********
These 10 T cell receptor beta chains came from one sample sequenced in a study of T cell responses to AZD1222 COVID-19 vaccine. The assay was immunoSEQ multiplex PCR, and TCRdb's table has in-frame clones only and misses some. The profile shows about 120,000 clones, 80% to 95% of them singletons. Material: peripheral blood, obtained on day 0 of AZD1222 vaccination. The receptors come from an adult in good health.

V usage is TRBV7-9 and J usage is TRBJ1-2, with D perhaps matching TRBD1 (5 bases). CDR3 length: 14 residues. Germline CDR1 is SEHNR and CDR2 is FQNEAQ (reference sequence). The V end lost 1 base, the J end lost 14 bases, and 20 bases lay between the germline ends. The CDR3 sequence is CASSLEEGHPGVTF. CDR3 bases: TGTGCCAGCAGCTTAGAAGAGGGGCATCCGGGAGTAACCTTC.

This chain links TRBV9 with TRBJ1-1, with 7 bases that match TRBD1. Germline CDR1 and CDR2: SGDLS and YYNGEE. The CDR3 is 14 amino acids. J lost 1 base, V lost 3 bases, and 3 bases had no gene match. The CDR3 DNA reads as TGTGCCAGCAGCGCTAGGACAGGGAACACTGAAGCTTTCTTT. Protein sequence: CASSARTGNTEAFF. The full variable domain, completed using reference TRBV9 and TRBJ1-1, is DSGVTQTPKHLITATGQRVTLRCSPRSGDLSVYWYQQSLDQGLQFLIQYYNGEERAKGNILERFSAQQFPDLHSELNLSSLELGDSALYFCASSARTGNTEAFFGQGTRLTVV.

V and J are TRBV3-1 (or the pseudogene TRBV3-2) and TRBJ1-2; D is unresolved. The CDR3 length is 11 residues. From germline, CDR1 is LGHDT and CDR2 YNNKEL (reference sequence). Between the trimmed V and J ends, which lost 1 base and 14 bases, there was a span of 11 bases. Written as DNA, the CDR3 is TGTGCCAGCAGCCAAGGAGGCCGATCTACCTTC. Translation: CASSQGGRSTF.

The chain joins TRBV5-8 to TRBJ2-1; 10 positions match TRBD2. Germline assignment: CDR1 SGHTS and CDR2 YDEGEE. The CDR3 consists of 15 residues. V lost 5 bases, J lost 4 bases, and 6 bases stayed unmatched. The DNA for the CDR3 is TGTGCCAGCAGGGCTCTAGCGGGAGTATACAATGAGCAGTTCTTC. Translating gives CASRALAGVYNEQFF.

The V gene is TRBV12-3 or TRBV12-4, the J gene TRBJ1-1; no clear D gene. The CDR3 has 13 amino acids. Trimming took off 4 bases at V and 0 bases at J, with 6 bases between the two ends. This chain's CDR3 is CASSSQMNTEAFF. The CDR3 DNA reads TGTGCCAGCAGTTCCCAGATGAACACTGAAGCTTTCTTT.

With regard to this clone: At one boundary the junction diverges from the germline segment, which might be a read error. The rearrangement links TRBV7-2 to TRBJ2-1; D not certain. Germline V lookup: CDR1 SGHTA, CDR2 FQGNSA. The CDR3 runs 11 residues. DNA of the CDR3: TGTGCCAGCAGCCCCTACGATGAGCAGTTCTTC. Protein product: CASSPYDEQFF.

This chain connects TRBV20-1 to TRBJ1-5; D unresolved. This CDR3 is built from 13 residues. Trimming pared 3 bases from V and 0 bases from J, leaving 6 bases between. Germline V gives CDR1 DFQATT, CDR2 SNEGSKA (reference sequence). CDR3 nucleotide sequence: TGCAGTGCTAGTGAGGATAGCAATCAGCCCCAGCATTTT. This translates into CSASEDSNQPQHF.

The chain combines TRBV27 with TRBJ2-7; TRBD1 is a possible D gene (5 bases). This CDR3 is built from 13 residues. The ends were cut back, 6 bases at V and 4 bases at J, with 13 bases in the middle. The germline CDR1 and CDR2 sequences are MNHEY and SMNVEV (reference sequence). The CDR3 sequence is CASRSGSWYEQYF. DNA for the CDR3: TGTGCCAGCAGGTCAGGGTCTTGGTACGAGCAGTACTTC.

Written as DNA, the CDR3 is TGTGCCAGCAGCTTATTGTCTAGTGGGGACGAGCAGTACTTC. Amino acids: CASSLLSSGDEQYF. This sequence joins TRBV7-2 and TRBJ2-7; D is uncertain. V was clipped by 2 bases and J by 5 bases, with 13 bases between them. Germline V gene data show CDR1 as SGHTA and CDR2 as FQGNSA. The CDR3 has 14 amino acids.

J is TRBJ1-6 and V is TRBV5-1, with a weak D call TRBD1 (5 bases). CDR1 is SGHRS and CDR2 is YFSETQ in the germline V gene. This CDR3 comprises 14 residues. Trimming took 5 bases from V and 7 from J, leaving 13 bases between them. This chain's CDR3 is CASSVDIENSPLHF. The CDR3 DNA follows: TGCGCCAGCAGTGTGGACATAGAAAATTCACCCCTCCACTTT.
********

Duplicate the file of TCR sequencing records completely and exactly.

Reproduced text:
These 10 T cell receptor beta chains came from one sample sequenced in a study of T cell responses to AZD1222 COVID-19 vaccine. The assay was immunoSEQ multiplex PCR, and TCRdb's table has in-frame clones only and misses some. The profile shows about 120,000 clones, 80% to 95% of them singletons. Material: peripheral blood, obtained on day 0 of AZD1222 vaccination. The receptors come from an adult in good health.

V usage is TRBV7-9 and J usage is TRBJ1-2, with D perhaps matching TRBD1 (5 bases). CDR3 length: 14 residues. Germline CDR1 is SEHNR and CDR2 is FQNEAQ (reference sequence). The V end lost 1 base, the J end lost 14 bases, and 20 bases lay between the germline ends. The CDR3 sequence is CASSLEEGHPGVTF. CDR3 bases: TGTGCCAGCAGCTTAGAAGAGGGGCATCCGGGAGTAACCTTC.

This chain links TRBV9 with TRBJ1-1, with 7 bases that match TRBD1. Germline CDR1 and CDR2: SGDLS and YYNGEE. The CDR3 is 14 amino acids. J lost 1 base, V lost 3 bases, and 3 bases had no gene match. The CDR3 DNA reads as TGTGCCAGCAGCGCTAGGACAGGGAACACTGAAGCTTTCTTT. Protein sequence: CASSARTGNTEAFF. The full variable domain, completed using reference TRBV9 and TRBJ1-1, is DSGVTQTPKHLITATGQRVTLRCSPRSGDLSVYWYQQSLDQGLQFLIQYYNGEERAKGNILERFSAQQFPDLHSELNLSSLELGDSALYFCASSARTGNTEAFFGQGTRLTVV.

V and J are TRBV3-1 (or the pseudogene TRBV3-2) and TRBJ1-2; D is unresolved. The CDR3 length is 11 residues. From germline, CDR1 is LGHDT and CDR2 YNNKEL (reference sequence). Between the trimmed V and J ends, which lost 1 base and 14 bases, there was a span of 11 bases. Written as DNA, the CDR3 is TGTGCCAGCAGCCAAGGAGGCCGATCTACCTTC. Translation: CASSQGGRSTF.

The chain joins TRBV5-8 to TRBJ2-1; 10 positions match TRBD2. Germline assignment: CDR1 SGHTS and CDR2 YDEGEE. The CDR3 consists of 15 residues. V lost 5 bases, J lost 4 bases, and 6 bases stayed unmatched. The DNA for the CDR3 is TGTGCCAGCAGGGCTCTAGCGGGAGTATACAATGAGCAGTTCTTC. Translating gives CASRALAGVYNEQFF.

The V gene is TRBV12-3 or TRBV12-4, the J gene TRBJ1-1; no clear D gene. The CDR3 has 13 amino acids. Trimming took off 4 bases at V and 0 bases at J, with 6 bases between the two ends. This chain's CDR3 is CASSSQMNTEAFF. The CDR3 DNA reads TGTGCCAGCAGTTCCCAGATGAACACTGAAGCTTTCTTT.

With regard to this clone: At one boundary the junction diverges from the germline segment, which might be a read error. The rearrangement links TRBV7-2 to TRBJ2-1; D not certain. Germline V lookup: CDR1 SGHTA, CDR2 FQGNSA. The CDR3 runs 11 residues. DNA of the CDR3: TGTGCCAGCAGCCCCTACGATGAGCAGTTCTTC. Protein product: CASSPYDEQFF.

This chain connects TRBV20-1 to TRBJ1-5; D unresolved. This CDR3 is built from 13 residues. Trimming pared 3 bases from V and 0 bases from J, leaving 6 bases between. Germline V gives CDR1 DFQATT, CDR2 SNEGSKA (reference sequence). CDR3 nucleotide sequence: TGCAGTGCTAGTGAGGATAGCAATCAGCCCCAGCATTTT. This translates into CSASEDSNQPQHF.

The chain combines TRBV27 with TRBJ2-7; TRBD1 is a possible D gene (5 bases). This CDR3 is built from 13 residues. The ends were cut back, 6 bases at V and 4 bases at J, with 13 bases in the middle. The germline CDR1 and CDR2 sequences are MNHEY and SMNVEV (reference sequence). The CDR3 sequence is CASRSGSWYEQYF. DNA for the CDR3: TGTGCCAGCAGGTCAGGGTCTTGGTACGAGCAGTACTTC.

Written as DNA, the CDR3 is TGTGCCAGCAGCTTATTGTCTAGTGGGGACGAGCAGTACTTC. Amino acids: CASSLLSSGDEQYF. This sequence joins TRBV7-2 and TRBJ2-7; D is uncertain. V was clipped by 2 bases and J by 5 bases, with 13 bases between them. Germline V gene data show CDR1 as SGHTA and CDR2 as FQGNSA. The CDR3 has 14 amino acids.

J is TRBJ1-6 and V is TRBV5-1, with a weak D call TRBD1 (5 bases). CDR1 is SGHRS and CDR2 is YFSETQ in the germline V gene. This CDR3 comprises 14 residues. Trimming took 5 bases from V and 7 from J, leaving 13 bases between them. This chain's CDR3 is CASSVDIENSPLHF. The CDR3 DNA follows: TGCGCCAGCAGTGTGGACATAGAAAATTCACCCCTCCACTTT.